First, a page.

Starbucks shift supervisors can legally participate in tip-sharing with other store employees, but the coffee chain’s assistant managers have enough managerial responsibility to disqualify them from sharing in customer tips, according to the New York State Court of Appeals.
Starbucks’ policy provides for weekly distribution of gratuities to the company’s two lower ranking categories of employees, baristas and shift supervisors, but not to its two higher ranking categories of employees, assistant managers and store managers. In addressing questions certified by the Second Circuit regarding the validity this policy, the Court of Appeals concluded that since shift supervisors, like baristas, directly serve patrons, they remain tip-pool eligible even if their role also involves some supervisory responsibility. But assistant managers, because they are granted “meaningful authority” over subordinates, are not eligible to participate in the tip pool.
The decision provides guidance to the Second Circuit as it hears appeals of two suits, Barenboim et al. v. Starbucks Corporation, No. 10–4912–cv, and Winans et al. v. Starbucks Corporation, No. 11–3199–cv, each brought by a different putative class of Starbucks workers. The plaintiffs in Barenboim are Starbucks baristas who argue that only baristas, and not shift supervisors, are entitled to participate in tip-sharing. The Winans plaintiffs are assistant managers who claim that they should be allowed a share of the tips. In both cases, the Southern District of New York awarded summary judgment to Starbucks, and the plaintiffs appealed. The Second Circuit certified questions to the New York Court of Appeals regarding the interpretation of New York Labor Law §196-d, which governs tip-pooling.
Shift Supervisors Are Not Company “Agents”
New York Labor Law §196-d prohibits an “employer or his agent or an officer or agent of any corporation, or any other person” from accepting or retaining any part of the gratuities received by an employee. It also states, “Nothing in this subdivision shall be construed as affecting the… sharing of tips by a waiter with a busboy or similar employee.”
According to the plaintiff baristas in Barenboim, Starbucks’ policy of including shift supervisors in the stores’ tip pools violates §196-d because the shift supervisors are company “agents” and therefore not permitted to “demand or accept, directly or indirectly, any part of the gratuities, received by an employee.” Starbucks argues that shift supervisors are sufficiently analogous to waiters, busboys and similar employees, and should therefore be permitted to share in the gratuities pursuant to §196-d.
The Court of Appeals, in deciding that shift supervisors are entitled to share in the tip pool, deferred to the New York State Department of Labor’s (“DOL”) long-standing view that “employees who regularly provide direct service to patrons remain tip-pool eligible even if they exercise a limited degree of supervisory responsibility.” The Court compared the shift supervisors to restaurant captains who have some authority over wait staff, but are nonetheless eligible to participate in tip pools pursuant to the DOL’s Hospitality Industry Wage Order and DOL guidelines dating back to 1972.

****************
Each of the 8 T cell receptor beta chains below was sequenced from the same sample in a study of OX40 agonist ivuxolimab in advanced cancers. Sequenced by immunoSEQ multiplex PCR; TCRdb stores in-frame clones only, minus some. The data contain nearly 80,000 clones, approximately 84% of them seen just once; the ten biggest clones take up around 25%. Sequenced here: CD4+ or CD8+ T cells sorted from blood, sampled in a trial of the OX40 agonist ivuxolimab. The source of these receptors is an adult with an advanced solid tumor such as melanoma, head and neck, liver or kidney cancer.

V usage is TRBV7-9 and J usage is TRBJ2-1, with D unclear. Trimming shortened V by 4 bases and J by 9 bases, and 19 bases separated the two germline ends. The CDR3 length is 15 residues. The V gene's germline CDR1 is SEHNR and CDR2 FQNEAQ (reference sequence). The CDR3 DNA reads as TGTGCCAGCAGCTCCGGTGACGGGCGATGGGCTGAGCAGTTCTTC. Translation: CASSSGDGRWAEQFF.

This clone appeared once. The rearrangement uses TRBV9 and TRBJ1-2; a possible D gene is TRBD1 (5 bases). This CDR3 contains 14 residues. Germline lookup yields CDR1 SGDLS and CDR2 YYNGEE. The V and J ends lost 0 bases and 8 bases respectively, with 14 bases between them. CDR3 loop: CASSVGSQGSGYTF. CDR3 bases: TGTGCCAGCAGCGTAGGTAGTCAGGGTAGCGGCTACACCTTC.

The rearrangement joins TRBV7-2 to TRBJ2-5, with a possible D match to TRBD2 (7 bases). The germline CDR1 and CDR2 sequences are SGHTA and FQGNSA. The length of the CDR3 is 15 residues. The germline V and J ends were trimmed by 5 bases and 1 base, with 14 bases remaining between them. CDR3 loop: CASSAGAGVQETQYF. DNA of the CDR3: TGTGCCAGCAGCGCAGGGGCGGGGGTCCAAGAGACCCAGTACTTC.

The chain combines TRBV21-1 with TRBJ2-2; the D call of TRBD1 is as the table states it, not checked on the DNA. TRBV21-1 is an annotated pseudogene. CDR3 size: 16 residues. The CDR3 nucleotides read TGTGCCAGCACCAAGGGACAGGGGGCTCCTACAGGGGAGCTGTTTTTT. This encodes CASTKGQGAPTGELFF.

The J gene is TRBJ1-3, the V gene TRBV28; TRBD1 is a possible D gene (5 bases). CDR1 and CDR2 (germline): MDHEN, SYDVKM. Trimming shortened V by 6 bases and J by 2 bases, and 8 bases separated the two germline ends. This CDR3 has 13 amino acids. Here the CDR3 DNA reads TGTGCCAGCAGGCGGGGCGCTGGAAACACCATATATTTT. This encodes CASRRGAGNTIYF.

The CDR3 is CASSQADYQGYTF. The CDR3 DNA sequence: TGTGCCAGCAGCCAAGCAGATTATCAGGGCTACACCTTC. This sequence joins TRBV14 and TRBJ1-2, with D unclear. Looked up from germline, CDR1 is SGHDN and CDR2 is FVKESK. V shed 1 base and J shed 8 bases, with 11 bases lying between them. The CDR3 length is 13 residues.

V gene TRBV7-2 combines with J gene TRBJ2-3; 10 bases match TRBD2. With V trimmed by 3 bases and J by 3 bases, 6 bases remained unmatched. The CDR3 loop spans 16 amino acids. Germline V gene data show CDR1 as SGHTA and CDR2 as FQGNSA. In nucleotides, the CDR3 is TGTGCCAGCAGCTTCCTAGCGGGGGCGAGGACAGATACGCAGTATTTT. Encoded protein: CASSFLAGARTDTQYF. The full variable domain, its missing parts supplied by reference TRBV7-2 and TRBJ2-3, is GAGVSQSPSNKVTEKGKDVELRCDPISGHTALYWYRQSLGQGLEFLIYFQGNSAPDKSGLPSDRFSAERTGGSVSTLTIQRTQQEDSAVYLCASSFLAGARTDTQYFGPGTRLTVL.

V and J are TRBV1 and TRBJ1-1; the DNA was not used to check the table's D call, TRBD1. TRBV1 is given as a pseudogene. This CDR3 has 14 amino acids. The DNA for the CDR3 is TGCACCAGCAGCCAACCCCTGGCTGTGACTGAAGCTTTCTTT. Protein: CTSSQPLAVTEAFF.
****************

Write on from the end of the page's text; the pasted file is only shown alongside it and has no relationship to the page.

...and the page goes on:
“Meaningful Authority” Standard
In Winans, the Starbucks assistant store managers argue that they should be deemed similar to waiters and busboys under §196-d (and therefore eligible for tip-sharing) because they do not have full or final authority to terminate subordinates. The Court of Appeals disagreed: “[W]e believe that there comes a point at which the degree of managerial responsibility becomes so substantial that the individual can no longer fairly be characterized as an employee similar to general wait staff within the meaning of Labor Law §196-d.” That line is drawn, according to the decision, at “meaningful or significant authority or control over subordinates.”
Examples of meaningful authority, according to the decision, are the ability to discipline subordinates, the authority to hire and terminate employees, and input into the creation of employee work schedules. Contrary to the plaintiffs’ claim, authority to hire and fire is not the exclusive test for determining whether an employee is similar to wait staff for the purposes of §196-d.
In addition to the question of which employees are eligible for tip-sharing, the Second Circuit asked the Court of Appeals to consider whether an employer may deny tip pool distributions to an employee who is eligible to split tips under §196-d. The Court held that §196-d excludes certain employees from tip pools, but does not require employers to include all employees who are not legally barred from participating.
The Court of Appeals decision provides specific guidance to the Second Circuit Court of Appeals in connection with the two Starbucks cases pending on appeal, but it also provides helpful clarity to any employers with tip-sharing policies. In particular, the decision confirms that employees who regularly provide direct service to patrons may still participate in tip-sharing, but are not required to do so, even if they exercise a limited degree of supervisory responsibility. On the other hand, employees with meaningful authority over subordinates are not eligible to participate in tip-sharing. Employers should carefully review their tip-sharing policies in light of this guidance from the Court of Appeals.